Just on the heels of the Anonymous takeover of the US Sentencing Commission website, the New York Times is reporting that its network has been subject to persistent hacking over the last four months at the hands of Chinese attackers. The paper hasn’t released precise details on the nature of the attacks. However, this Symantec Threat Report is a nice primer on the makeup of cyber-attacks generally.
This attack is a good illustration of the difficulty of true attribution in cyberspace, especially in real time. The Times is confident enough to assign blame to China as headline news, and actually dedicate four pages of copy to laying out their case. The paper notes that the timing of the attacks coincides with the publication of reports critical of prime minister Wen Jiabao’s family. Additionally, the attacks were only aimed at gaining access to passwords and information related to the Wen family. And while the attacks were routed through US university servers, cyber-security experts traced the attacks to a strain of malware “associated with” previous attacks out of China. No doubt, it’s a mountain of circumstantial evidence. As far as attribution in cyber goes, this is as close to as good as it gets.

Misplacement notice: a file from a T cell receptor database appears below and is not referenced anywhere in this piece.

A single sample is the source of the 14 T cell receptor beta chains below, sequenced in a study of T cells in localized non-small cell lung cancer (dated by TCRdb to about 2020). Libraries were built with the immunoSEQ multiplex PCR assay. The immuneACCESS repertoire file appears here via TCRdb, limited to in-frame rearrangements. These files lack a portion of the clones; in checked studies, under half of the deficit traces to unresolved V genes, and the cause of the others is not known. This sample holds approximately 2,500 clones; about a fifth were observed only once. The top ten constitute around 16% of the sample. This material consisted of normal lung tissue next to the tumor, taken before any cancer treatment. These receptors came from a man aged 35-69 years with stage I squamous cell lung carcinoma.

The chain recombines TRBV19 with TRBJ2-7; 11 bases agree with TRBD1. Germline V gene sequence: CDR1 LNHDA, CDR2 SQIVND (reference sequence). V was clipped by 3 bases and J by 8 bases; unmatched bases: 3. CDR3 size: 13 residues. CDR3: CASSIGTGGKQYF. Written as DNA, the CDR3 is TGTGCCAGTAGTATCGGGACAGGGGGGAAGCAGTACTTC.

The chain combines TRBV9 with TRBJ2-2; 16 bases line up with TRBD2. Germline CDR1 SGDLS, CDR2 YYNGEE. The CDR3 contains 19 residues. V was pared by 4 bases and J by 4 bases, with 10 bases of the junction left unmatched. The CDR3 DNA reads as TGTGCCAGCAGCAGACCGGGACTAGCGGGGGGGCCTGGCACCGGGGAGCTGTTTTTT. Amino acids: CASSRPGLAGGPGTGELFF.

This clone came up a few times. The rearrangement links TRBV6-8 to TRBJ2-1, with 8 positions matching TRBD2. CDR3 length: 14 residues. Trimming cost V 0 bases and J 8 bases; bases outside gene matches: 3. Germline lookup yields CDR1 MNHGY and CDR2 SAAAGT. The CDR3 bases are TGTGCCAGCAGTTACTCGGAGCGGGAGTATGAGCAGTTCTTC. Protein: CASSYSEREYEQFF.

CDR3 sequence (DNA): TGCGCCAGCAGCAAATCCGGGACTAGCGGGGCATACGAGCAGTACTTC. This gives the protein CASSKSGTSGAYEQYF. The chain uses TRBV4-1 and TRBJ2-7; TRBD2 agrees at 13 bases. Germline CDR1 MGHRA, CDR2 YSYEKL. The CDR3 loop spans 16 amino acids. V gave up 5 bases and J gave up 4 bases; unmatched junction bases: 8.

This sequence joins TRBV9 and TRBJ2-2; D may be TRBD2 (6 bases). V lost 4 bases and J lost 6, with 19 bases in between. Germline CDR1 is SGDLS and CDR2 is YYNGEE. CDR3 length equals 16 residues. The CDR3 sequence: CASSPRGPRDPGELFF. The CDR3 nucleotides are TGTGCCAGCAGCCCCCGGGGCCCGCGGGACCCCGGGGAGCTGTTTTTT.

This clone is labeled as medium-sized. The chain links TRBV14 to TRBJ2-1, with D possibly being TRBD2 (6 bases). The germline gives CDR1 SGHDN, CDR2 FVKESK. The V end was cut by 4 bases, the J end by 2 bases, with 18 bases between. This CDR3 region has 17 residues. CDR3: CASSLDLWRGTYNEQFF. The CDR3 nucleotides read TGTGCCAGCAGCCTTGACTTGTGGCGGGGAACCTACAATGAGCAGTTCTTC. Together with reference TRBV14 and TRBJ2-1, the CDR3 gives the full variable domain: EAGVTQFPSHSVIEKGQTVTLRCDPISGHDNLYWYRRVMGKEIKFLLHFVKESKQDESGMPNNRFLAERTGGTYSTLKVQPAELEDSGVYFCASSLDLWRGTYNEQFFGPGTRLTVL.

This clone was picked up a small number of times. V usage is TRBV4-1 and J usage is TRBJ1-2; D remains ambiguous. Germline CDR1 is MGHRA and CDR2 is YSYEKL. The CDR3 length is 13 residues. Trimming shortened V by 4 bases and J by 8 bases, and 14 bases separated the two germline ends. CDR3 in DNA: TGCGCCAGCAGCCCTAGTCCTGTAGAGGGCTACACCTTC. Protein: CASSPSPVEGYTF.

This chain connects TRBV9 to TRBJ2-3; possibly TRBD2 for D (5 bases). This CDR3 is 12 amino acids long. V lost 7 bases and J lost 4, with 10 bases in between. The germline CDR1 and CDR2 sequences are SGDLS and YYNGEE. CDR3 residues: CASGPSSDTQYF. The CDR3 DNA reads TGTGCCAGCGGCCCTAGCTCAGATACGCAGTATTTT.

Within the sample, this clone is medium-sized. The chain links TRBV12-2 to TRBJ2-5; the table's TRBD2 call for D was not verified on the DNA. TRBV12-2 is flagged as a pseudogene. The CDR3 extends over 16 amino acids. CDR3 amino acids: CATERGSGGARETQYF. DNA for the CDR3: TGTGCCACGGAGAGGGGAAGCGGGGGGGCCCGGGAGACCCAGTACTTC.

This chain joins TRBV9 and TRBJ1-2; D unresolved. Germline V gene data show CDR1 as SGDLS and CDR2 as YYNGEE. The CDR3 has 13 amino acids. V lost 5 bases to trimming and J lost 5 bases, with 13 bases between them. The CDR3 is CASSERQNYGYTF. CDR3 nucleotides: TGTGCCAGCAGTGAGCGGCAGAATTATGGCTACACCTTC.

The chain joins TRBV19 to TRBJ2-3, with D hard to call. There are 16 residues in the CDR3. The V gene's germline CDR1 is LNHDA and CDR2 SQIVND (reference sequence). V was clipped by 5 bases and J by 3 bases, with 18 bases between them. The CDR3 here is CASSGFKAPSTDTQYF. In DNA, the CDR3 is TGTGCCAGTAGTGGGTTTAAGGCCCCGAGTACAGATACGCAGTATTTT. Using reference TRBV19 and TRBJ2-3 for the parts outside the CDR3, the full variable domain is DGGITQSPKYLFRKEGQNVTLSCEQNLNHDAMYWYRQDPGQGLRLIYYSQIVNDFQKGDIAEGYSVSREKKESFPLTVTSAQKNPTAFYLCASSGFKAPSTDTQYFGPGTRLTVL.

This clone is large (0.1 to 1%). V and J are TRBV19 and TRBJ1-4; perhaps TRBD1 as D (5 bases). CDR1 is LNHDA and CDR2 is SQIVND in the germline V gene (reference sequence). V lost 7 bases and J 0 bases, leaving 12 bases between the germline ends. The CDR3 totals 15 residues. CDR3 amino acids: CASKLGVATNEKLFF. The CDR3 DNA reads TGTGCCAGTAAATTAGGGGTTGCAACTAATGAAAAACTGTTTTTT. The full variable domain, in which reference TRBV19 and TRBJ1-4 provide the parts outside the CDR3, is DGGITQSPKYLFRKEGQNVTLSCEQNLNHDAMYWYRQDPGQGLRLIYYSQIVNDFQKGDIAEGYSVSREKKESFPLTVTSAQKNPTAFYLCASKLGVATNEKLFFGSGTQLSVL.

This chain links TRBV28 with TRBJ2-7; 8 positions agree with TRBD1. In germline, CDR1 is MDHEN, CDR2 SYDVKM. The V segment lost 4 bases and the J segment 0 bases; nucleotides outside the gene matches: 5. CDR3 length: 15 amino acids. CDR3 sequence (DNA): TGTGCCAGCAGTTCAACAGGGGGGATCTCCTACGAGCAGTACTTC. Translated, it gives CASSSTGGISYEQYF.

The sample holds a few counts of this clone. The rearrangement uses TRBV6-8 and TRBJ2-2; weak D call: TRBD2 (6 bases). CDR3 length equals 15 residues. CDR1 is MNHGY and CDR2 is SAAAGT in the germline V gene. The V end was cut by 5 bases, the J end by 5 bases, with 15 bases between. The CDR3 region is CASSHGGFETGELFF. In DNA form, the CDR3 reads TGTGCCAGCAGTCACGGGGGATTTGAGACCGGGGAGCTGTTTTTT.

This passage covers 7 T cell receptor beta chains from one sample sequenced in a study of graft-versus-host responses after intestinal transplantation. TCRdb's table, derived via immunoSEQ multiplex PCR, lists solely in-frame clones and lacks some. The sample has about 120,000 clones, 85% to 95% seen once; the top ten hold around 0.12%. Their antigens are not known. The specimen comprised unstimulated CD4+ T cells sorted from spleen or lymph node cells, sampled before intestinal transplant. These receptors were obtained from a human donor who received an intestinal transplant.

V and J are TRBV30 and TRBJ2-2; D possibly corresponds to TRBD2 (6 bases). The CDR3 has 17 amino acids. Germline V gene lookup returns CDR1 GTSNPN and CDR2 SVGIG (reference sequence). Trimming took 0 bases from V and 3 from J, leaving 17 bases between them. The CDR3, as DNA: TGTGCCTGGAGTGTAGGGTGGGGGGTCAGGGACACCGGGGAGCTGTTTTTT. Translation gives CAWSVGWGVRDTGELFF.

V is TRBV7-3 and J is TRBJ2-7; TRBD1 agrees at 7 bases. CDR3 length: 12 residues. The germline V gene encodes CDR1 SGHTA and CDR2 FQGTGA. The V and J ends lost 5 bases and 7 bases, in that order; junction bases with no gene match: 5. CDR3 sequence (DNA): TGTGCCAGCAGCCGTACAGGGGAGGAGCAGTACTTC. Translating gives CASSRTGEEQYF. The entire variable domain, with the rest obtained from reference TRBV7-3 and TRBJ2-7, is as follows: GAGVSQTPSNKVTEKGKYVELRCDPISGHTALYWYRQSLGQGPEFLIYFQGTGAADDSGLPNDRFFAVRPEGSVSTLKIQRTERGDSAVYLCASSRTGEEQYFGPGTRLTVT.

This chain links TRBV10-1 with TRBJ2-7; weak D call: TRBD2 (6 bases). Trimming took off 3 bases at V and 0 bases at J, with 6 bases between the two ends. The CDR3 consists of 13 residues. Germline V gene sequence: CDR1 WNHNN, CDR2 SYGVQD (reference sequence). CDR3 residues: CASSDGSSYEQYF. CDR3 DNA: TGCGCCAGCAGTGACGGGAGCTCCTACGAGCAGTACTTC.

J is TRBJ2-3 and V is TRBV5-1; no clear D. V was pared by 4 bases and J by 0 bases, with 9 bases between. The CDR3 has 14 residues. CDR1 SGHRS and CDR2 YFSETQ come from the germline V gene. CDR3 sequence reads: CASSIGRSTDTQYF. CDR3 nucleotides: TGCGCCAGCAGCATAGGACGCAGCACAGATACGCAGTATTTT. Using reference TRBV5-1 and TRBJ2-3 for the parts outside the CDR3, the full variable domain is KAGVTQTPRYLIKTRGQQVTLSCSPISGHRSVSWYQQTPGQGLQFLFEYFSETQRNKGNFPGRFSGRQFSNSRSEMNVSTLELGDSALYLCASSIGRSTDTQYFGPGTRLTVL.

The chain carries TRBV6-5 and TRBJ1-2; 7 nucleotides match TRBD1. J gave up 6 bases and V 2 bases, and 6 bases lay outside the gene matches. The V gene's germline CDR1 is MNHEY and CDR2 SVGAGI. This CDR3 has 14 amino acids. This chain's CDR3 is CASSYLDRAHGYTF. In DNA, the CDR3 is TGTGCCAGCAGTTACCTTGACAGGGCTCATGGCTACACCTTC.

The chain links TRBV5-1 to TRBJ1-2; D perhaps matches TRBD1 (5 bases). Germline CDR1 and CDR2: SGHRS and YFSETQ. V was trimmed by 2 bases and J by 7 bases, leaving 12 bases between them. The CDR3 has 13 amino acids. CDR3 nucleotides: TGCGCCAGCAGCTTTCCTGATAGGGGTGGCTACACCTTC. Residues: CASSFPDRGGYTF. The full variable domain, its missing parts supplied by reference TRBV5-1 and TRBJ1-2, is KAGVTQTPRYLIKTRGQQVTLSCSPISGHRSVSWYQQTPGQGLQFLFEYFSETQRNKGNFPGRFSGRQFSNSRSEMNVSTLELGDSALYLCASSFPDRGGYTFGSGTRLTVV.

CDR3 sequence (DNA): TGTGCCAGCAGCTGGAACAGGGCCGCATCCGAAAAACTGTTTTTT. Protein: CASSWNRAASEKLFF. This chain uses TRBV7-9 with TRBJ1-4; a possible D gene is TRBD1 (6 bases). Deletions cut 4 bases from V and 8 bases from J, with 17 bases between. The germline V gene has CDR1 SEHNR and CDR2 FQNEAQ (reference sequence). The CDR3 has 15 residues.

But is it proof? Not according to the Chinese:
Asked about evidence that indicated the hacking originated in China, and possibly with the military, China’s Ministry of National Defense said, “Chinese laws prohibit any action including hacking that damages Internet security.” It added that “to accuse the Chinese military of launching cyber-attacks without solid proof is unprofessional and baseless.”
As Herb Lin has argued more generally, the Times might be able to correctly attribute down to the machine used, the human operator, or the political party or force responsible. But it isn’t likely to conclusively attribute to all three. The appropriate standard of guilt in this context depends on the goals of cyber attribution. If we hope to deter by criminal conviction, meeting the “beyond a reasonable doubt” could be a long wait. But a lower standard is required when making national security decisions—and editorial ones, apparently. Readers looking to dive deep on the complexities of attribution ought to start with David Clark and Susan Landau’s piece, Untangling Attribution.
Update (9:15): Jack correctly notes that “cyber attack” is a term of art and, from the few available details we have, this looks more like “cyber exploitation.” The Times is using the term “attack” and we’ll follow their lead until more is forthcoming. In the meantime, the 2009 NRC study Technology, Policy, Law, and Ethics Regarding U.S. Acquisition and Use of Cyberattack Capabilities nicely spells out the difference.